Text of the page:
Posts Tagged cultural differences
Managing supplies of clean clothes can be a challenge on vacation. My mother in law has been trying her best to take care of everyone’s laundry*, but she is having trouble keeping up with 3 additional people’s clothes in the tiny laundry machine they have in the house. My in-laws, like many Japanese people, don’t own a dryer, so clothes can only be dried by hanging them up outside. With yet another rainy day and packing to return home coming soon, we were developing a laundry crisis.
*Yes, I am more than capable of washing my own clothes. But trying to do household chores at my in-laws house would end up causing more problems than it solved. I once got yelled at by my father in law when he found out that I helped wash dishes in Canada, but that’s a different story.
I suggested that instead of waiting for the rain to stop, that I would be happy to take our laundry to a nearby coin laundry, which would also buy me some quiet time outside of the house. My in-laws agreed and dropped me off, promising to pick me up later.
I expected they would take me to a place where I would largely be left alone, similar to the coin laundry I used to use in my teaching days. This one had a very attentive owner who my mother in-law referred to as “mama-san”. I have only ever heard this term before used in reference to the manager of a small bar or hostess pub, so it was interesting for me to hear it in this situation.
Mama-san looked at my pile of clothing, assessed my needs, and directed me to one of the machines. She explained in rapid fire Japanese how to use the machine while my brain tried to translate as fast as possible. I did catch all of the key points like where to put my clothes and money, which was fairly obvious in retrospect. The machine that mama-san recommended provided its own soap and would both wash and dry my clothes, proving once again that Japanese technology is cool.
I sat quietly on my own for most of the time, taking advantage of the free wifi from nearby 7-11. My mother in-law came in later after finishing grocery shopping, and I showed her some of the pictures from our trip to Nagoya while we waited for my laundry. When the clothes were done, my mother in-law started talking to Mama-san about our visit.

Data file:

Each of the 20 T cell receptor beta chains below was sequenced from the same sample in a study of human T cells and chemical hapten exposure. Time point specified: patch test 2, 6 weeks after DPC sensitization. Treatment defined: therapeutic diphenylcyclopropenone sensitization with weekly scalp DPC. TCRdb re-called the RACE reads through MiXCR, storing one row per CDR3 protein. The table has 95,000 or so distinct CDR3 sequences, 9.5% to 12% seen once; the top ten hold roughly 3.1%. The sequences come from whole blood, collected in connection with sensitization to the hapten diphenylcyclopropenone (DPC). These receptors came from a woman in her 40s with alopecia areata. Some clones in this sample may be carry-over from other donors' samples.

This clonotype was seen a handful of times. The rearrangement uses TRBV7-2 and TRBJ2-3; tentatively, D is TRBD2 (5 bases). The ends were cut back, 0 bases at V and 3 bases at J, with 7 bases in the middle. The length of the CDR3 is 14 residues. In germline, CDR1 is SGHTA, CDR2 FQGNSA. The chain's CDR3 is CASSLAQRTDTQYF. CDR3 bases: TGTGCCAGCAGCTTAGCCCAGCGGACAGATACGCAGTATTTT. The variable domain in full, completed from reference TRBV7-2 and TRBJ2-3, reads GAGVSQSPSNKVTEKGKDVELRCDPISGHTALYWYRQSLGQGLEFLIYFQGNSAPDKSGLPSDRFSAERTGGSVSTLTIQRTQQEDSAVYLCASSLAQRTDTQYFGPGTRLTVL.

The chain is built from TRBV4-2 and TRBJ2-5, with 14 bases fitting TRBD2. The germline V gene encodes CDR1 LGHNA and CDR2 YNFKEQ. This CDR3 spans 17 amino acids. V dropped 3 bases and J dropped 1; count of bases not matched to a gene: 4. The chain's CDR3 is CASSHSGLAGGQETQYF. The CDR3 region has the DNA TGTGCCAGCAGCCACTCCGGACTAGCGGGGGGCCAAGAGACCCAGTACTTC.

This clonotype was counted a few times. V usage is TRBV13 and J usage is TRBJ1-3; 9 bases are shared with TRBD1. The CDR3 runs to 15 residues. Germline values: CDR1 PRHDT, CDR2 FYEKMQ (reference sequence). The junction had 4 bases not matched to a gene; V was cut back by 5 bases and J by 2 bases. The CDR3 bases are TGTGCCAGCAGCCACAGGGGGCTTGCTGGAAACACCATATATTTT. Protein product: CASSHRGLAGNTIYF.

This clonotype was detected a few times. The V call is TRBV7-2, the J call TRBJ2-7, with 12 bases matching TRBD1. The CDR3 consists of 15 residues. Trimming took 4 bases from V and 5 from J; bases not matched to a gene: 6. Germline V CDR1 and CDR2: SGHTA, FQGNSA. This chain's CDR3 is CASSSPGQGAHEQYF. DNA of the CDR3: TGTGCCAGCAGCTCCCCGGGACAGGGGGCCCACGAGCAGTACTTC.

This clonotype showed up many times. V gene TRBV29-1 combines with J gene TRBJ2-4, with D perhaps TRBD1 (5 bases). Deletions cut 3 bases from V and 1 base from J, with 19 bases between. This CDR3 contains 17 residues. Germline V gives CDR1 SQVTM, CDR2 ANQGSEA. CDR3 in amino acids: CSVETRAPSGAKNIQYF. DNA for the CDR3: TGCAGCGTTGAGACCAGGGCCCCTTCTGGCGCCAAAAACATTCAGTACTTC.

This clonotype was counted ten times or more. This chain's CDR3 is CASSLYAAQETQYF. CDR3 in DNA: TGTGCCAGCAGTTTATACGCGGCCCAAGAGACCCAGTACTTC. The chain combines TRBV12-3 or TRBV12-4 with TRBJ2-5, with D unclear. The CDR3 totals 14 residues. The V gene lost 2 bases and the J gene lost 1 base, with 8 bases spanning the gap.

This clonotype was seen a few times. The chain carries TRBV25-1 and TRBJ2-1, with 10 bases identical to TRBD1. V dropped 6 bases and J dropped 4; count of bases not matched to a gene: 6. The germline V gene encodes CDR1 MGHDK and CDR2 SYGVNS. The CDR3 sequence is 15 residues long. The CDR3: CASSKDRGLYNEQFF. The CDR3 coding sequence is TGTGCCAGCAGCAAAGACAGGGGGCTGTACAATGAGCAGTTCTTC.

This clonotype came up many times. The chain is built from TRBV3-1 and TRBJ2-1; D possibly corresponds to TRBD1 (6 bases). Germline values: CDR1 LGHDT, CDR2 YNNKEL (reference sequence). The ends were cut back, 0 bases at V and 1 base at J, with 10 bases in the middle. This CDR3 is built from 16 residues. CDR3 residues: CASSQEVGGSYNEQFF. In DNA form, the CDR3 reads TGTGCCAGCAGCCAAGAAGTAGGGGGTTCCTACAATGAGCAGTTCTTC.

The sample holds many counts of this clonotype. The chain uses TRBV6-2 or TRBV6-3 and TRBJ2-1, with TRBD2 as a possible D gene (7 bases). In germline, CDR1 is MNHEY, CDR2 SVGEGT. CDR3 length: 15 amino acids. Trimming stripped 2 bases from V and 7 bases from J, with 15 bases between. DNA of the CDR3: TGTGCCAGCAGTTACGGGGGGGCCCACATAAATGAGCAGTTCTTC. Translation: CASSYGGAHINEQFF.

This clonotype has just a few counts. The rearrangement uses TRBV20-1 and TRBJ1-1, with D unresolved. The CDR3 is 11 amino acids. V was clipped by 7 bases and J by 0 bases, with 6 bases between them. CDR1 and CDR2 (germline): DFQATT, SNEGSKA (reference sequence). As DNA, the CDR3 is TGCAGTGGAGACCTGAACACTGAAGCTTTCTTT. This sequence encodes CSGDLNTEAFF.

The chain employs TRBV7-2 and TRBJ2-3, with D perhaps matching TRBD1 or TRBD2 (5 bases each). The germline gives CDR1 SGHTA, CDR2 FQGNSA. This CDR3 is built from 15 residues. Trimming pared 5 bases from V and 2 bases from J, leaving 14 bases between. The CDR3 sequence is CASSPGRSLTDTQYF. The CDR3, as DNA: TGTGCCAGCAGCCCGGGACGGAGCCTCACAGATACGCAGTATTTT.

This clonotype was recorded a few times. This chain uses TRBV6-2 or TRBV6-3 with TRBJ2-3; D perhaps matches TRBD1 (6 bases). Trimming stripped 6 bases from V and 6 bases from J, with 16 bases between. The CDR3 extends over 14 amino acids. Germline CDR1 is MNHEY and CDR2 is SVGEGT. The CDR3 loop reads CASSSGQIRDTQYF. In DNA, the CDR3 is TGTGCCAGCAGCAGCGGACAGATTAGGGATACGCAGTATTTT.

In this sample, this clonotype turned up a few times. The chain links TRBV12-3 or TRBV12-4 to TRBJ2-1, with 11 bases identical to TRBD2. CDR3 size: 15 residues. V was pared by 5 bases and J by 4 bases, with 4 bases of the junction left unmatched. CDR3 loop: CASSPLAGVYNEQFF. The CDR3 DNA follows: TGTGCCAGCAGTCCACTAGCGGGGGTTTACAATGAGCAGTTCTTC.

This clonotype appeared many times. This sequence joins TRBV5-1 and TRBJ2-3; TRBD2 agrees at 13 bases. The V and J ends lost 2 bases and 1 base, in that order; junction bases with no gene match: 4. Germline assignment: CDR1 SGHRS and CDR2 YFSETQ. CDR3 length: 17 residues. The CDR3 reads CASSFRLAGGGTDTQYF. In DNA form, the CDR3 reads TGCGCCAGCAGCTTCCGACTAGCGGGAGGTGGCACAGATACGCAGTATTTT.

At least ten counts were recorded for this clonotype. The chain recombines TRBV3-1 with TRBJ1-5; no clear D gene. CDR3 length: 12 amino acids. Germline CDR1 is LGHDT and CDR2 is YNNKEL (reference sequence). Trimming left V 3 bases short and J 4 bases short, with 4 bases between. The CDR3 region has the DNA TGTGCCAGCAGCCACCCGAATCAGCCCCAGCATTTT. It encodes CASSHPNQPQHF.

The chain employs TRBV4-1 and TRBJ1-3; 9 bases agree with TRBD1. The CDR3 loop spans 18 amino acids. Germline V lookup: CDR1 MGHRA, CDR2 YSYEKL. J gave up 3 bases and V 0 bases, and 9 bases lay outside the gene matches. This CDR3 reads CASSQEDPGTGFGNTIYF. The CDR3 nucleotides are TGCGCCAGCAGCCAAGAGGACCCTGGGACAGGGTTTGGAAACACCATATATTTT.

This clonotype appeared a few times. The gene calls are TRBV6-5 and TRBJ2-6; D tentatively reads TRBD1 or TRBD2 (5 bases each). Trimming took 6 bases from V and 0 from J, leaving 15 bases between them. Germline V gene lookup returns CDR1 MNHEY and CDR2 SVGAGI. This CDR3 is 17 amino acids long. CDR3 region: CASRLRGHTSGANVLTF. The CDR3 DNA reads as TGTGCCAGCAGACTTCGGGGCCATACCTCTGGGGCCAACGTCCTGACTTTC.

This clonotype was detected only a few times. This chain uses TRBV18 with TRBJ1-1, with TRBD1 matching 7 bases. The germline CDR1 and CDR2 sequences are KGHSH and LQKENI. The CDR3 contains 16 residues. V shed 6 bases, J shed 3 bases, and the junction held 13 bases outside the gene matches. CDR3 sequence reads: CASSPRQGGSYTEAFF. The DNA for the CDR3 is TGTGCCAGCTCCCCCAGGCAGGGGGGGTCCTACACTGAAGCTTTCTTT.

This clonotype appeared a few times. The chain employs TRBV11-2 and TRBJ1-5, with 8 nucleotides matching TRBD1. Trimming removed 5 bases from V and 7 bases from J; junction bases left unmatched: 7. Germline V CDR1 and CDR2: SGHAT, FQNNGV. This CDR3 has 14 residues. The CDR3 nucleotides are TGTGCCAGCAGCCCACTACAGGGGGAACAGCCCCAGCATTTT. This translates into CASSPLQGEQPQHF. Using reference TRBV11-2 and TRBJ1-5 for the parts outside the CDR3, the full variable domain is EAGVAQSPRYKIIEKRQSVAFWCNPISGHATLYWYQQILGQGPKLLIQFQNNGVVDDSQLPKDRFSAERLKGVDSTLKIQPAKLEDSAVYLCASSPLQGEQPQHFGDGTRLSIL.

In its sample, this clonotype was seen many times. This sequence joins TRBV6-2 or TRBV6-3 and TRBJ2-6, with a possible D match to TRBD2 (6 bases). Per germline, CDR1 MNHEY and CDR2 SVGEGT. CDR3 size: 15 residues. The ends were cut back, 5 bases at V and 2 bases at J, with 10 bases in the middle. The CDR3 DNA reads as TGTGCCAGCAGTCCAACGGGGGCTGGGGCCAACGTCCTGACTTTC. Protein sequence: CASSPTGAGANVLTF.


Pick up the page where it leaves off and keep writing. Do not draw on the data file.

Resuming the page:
As a proud parent and proud Canadian I took this opportunity to show off pictures of Tiny Dog from Japan and Canada while trying to maintain a conversation in Japanese. My mother in-law seemed proud of the attention her daughter and grandson were getting.
Although doing laundry is not likely to be anyone’s vacation highlight, this was a good chance to see some of the differences between Japan and Canada. Experiencing another culture can involve temples and museums, but it can also be as simple as going to the grocery store or trying to get your clothes clean. I love vacation!
Today my parents, The Penpal, and her family had plans to visit a few local places together. I collected my parents in the morning at their hotel and brought them to my apartment to wait for our rides. My apartment wasn’t all that interesting, so we wandered across the street to check out the small supermarket.
Visiting a supermarket in a foreign country is always an interesting experience. You really get a sense of the differences between cultures by what’s available at the grocery store. My parents were interested in the tiny shopping carts (by Canadian standards), the different assortment of fruits and vegetables, and the rows of boxes that I couldn’t read. We ended up in the fish section, which was about double the size of the meat section. This is almost exactly the opposite of a typical Canadian supermarket.